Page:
It has been speculated that there could be copycats to come; many say that’s a shame. Yet, ponder this, kittens. Maybe there had been copycats or even generational hand-overs in decades past. If no one has ever known the true identity, how could we know for certain it’s been the same man, or woman, all along? Maybe there will be copycats; yet in the end it’s not a shame, not by a long shot. Doesn’t it just mean that generations and generations later he’s still thought of reverently? For my part, I hope someone continues the tradition. Horsefeathers! Maybe I’ll do it! Who cares who does it? Don’t we all want to be remembered after we pass on “to the light”? Writers especially! Show me a writer whom doesn’t long, secretly or not so secretly, to be regaled for ages after their death and I’ll show you a great big fibber … with the exception of Franz Kafka.

I had a secret admirer once. After the Ida Lupino incident, some sweet San Diego Sugar Daddy left me gorgeous handbags and beaded purses outside my hotel room door for near forty years. It got kind of creepy, but I still have all the bags and don’t they make for a fabulous collection?! Most all of ‘em are spiffy Whiting & Davis beauties! Eat your heart out, Paris, Eva and Shakira! I never knew who he was and like the 30 Rock episode where Jenna Maroney’s stalker ceases his harangues, I did miss the attention, and the bags, once he stopped. Oh, well. Maybe some new admirer will begin gifting me goodies. Heck, someone already gave Lucy and me Kindles. Go ahead, cats, send me something! Send me a postcard, in fact! Let me know who’s reading my gum-flapping and send it to:

Miss Hannah Hart, gohstdame
c/o Hotel del Coronado
1500 Orange Avenue
Coronado, CA 92118

Now you’re on the trolley!

In the waning days of January, the days are getting a tad longer here. Still, Dr. Lucy and I are  mighty bored at The Del. After we work out the Poe mystery for awhile, we have a new adventure planned. We’re thinking about heading to Antarctica! Marine biologists have found ghost octopi! Tell me Dr. Lucy and Onslow aren’t itching to check out this wild snow show!  Zowie!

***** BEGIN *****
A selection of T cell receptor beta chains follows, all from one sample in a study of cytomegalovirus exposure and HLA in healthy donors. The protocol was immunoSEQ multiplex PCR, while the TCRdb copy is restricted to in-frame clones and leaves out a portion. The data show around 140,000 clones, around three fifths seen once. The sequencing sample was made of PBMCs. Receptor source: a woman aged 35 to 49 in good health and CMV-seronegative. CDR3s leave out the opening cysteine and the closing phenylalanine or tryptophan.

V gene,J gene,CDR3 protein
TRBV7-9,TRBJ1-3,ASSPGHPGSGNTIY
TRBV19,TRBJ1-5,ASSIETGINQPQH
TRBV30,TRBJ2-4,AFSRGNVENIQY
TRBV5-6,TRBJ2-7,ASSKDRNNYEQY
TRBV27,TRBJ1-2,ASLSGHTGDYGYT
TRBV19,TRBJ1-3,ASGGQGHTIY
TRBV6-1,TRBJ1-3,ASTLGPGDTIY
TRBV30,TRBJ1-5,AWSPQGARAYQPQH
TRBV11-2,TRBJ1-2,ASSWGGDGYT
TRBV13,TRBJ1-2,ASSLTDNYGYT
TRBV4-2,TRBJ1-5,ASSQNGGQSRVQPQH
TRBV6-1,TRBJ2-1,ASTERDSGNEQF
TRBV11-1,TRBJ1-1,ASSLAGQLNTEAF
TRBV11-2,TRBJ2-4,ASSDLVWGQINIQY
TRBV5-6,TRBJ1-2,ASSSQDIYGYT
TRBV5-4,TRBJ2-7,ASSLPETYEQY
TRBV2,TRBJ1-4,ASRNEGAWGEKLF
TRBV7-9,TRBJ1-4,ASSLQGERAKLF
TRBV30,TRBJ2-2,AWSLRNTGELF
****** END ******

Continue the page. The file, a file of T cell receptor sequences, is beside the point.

By the by, the city of Baltimore, Maryland has recently cut all funding to the Poe House and Museum. If you find this as great a travesty as I do and want to make a donation, large or small, to keep the place running past this summer of 2012, send it along to Jeff Jerome himself and tell him Hannah Hart sent you!

Abyssinia, cats!

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Meet Miss JennyPop

Jennifer Susannah Devore

Jenny Pop is the acclaimed Author of the Savannah of Williamsburg series of books and The Darlings of Orange County. In addition, Jen is a prolific consumer of media and pop culture. Never leaving the house without her journal and fave Waterman pen, an old-fashioned, analog book (usually Hunter S. Thompson) and a fresh coat of lipstick, she is constantly on the hunt for fun, espresso, animation  and comics of any kind and always ready for an impromptu day at Disneyland. is a natural extension of  Jen's World; so, spend some time visiting. You'll have fun, she promises!

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The sexy, cashmere beaches of southern California aren't always what they seem. The dirty little secret here is what it takes to survive. Everyone has a trick up their silk sleeve. Liz Lemon meets Parker Posey, Veronica Darling is smart enough to know what it takes and is willing to soil her soul to bring Hollywood to the California Riviera. The Darlings of Orange County is a salacious, hilarious, harrowing romp chock full of eco-terrorism, horse-racing scandals, weed deals and the obligatory lipstick-lesbian affair that inevitably leads to murder. It all climaxes in a white-knuckled, glitzy, celebrity-stacked Laguna Beach Film Premiere that spells success for Veronica Darling and trouble for her friends and family.

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Meet Miss Hannah

Hannah Hart, ghost dame of the Hotel del Coronado

Hannah Hart, ghost dame of the Hotel del Coronado

So, here's the low down, all you Joes and Janes ... I'm Hannah Hart, dead girl. Don't fret, it's actually a sweet dish being dead. Having perished in 1934 in a terrifically vicious accessories incident with actress Ida Lupino, I reside where I died: San Diego's gorgeous Hotel del Coronado. It ain't a bad gig at all, really! Great weather, swanky guests (not to mention a few fellow ghosties), amazing amenities, my own private turret overlooking the sea and all the java juice and giggle water I can handle; plus, these bartenders know how to make a Planter's Punch like nobody's business! See, I've been waiting for this Internet thing forever ... now, instead of slamming doors and moving lamps, I get to wag my tongue all I like at

Abyssinia, kids!